The Internet may not be a “series of tubes,” but real estate search from a desktop is feeling increasingly mechanical, like I’m manipulating a digital marionette with three strings – my mouse, my keyboard and my monitor.
So when Joel wrote about an iPhone search app Yahoo! launched five months ago that allows users to draw a search area with their finger, I was hoping to see something like that pop up soon in real estate. It was a great way to “Take the search out of property search” and deliver a simpler, more direct experience.
I didn’t have to wait long.
Realtor.com has done this with an update to its iPhone app. And, for the most part, they’ve done it really well. So well, in fact, that in some ways it feels as if the company, which for over a decade has failed to deliver a category-killing experience on realtor.com itself, has managed to make mobile real estate search apps that don’t offer something unique (A Zestimate, for example) pretty useless.
Let me explain that a bit.
Realtor.com has always had an advantage with inventory. Their inside track to listings data gives them a more complete, higher quality representation of properties for sale than other big real estate search sites.
But amid their struggles early in this decade, and by offering a user experience that left a lot to be desired, the door to new entrants was left wide open. Those new entrants came and delivered incomplete or out-of-date listings data to users in a snappy “user friendly” experience.
I didn’t like that then. And I don’t like it now.
And while Realtor.com may never fully escape its UI history on the big screen (It is, after all, tied to its product and business model history) the handset is a different matter: This app rocks.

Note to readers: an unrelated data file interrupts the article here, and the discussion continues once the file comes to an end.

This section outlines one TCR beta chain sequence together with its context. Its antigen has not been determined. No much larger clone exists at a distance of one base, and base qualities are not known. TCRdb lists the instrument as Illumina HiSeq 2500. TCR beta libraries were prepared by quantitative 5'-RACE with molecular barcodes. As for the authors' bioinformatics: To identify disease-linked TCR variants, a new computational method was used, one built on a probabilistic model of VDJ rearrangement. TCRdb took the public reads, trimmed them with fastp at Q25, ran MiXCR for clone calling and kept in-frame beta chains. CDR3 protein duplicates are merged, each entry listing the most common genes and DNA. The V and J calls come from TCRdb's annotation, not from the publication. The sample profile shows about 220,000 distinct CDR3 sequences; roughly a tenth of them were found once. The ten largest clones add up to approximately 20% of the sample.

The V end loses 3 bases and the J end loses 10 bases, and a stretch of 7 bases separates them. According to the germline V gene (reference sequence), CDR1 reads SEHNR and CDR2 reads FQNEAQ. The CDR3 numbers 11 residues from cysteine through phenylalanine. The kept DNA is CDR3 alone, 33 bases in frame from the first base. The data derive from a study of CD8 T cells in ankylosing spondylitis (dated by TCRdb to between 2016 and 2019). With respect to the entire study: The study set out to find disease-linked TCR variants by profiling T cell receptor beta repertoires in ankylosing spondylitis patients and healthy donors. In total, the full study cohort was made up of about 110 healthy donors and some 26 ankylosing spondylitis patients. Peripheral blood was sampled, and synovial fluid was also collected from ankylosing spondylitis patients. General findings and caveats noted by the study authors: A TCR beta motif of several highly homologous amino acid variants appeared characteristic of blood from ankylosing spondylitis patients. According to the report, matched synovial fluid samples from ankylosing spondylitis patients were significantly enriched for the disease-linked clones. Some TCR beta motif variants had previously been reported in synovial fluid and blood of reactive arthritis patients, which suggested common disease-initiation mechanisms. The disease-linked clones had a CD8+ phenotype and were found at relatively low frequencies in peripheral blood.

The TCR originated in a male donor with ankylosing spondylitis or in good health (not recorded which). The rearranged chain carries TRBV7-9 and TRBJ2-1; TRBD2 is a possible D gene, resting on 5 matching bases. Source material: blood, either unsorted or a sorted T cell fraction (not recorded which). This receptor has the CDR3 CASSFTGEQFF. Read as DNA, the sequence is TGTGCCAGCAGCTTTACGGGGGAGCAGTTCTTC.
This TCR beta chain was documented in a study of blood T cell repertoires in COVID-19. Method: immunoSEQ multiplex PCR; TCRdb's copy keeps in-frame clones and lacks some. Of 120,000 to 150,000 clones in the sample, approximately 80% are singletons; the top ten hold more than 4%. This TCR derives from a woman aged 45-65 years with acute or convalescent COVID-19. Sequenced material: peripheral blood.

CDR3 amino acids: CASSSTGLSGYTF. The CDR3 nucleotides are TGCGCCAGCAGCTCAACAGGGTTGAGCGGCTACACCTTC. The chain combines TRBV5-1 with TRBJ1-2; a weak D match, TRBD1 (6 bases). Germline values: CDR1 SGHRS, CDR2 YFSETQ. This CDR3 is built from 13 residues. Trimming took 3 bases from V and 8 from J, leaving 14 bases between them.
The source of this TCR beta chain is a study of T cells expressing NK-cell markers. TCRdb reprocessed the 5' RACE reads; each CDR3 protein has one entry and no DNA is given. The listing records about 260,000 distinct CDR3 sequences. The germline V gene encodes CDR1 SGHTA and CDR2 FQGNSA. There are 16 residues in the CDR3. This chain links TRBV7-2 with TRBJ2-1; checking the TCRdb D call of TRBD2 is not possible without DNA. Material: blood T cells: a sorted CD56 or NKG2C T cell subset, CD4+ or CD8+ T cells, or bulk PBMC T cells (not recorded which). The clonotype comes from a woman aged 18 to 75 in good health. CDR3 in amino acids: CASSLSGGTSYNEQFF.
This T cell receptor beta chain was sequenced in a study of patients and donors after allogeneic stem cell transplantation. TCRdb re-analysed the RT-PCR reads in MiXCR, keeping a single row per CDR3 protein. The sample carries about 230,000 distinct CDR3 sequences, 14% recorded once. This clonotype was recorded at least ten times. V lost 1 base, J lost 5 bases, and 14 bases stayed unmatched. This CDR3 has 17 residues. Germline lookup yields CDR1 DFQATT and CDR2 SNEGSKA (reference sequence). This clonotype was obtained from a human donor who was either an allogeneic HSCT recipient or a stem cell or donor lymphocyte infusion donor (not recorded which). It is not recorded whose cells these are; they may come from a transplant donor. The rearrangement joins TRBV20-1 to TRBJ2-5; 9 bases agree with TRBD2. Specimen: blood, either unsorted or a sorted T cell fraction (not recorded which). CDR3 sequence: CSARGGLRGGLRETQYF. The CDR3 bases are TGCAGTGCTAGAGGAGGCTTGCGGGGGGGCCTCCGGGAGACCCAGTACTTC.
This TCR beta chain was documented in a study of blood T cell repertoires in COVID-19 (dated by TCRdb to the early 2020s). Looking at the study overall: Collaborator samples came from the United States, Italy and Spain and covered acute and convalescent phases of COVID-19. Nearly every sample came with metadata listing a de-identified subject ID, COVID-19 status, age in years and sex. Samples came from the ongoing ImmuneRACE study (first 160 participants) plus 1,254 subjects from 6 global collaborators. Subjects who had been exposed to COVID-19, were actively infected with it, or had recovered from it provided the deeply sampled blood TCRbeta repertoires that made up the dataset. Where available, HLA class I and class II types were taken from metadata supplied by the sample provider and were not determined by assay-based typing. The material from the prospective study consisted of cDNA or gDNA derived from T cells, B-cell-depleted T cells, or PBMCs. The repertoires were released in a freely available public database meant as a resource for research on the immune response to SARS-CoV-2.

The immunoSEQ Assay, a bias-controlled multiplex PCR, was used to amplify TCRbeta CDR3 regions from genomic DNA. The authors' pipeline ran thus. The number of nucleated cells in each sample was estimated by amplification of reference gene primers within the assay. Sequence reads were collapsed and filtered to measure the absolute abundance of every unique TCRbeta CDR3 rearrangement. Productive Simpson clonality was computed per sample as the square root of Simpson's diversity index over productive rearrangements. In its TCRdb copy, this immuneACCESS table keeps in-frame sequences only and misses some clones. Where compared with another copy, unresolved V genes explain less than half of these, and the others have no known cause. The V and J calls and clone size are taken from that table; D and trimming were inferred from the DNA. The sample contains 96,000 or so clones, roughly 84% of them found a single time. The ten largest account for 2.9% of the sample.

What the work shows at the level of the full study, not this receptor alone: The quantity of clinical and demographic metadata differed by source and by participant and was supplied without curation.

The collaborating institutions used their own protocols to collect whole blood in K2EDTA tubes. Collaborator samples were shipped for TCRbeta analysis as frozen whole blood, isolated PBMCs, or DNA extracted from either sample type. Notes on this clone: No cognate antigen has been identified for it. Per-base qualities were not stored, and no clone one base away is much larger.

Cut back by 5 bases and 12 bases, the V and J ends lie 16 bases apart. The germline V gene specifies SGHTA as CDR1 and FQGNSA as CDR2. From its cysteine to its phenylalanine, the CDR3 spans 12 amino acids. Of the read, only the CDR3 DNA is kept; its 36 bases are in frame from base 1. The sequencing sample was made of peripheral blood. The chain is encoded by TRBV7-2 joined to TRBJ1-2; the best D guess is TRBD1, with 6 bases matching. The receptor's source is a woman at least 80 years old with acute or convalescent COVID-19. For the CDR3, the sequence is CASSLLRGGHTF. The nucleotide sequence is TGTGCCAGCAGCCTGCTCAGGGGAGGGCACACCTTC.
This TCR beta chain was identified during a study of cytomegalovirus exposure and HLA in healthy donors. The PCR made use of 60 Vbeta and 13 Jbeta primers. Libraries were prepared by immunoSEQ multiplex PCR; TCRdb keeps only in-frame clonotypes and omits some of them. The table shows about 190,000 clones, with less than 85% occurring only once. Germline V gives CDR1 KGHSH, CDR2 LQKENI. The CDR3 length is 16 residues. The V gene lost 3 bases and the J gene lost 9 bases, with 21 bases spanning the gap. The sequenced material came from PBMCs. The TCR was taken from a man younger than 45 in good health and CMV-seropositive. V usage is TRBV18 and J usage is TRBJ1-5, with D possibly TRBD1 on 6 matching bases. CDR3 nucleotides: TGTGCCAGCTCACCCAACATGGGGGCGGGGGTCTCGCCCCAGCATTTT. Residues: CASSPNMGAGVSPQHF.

Let’s take a look at highlights of the new release:
Most significantly, users can draw a search area on a map with their finger. This is the vision behind scores of kludgy “draw your own search area” features on the big screen realized.
Or they can a create a small radius search by creating a “fingerprint” on the screen with their fingertip, like this:
They can even view properties for sale on a specific street by drawing a path down that street.
I stumbled moving between this drawing tool and the standard “around me” map search a bit, but this is really nicely done.
Other enhancements include the ability to share any listing via SMS, enhanced search filters and prompts for city and neighborhood names.
While I’m at it, I want to point out a couple things about this app that are not new with this release, but are nonetheless worth pointing out:
Calls to action, lead generation and conversion were not central to most early real estate mobile app builds. Most companies just wanted to get an app out and worry about making it pay later. That’s changing. Notice the call to action on the property detail screen below – it’s simple, direct and prominent:
Photos were supposed to be the Achilles Heel of mobile real estate search. But done right, I think it can be more satisfying to view property photos on a mobile device. This is the photo display for a property in the Realtor.com app. It smoothly flips into landscape mode, and fills the screen with the subject photo while keeping the filmstrip control at hand:
I’m not ditching my mouse and keyboard just yet. But the idea that I will, someday, seems less preposterous all the time.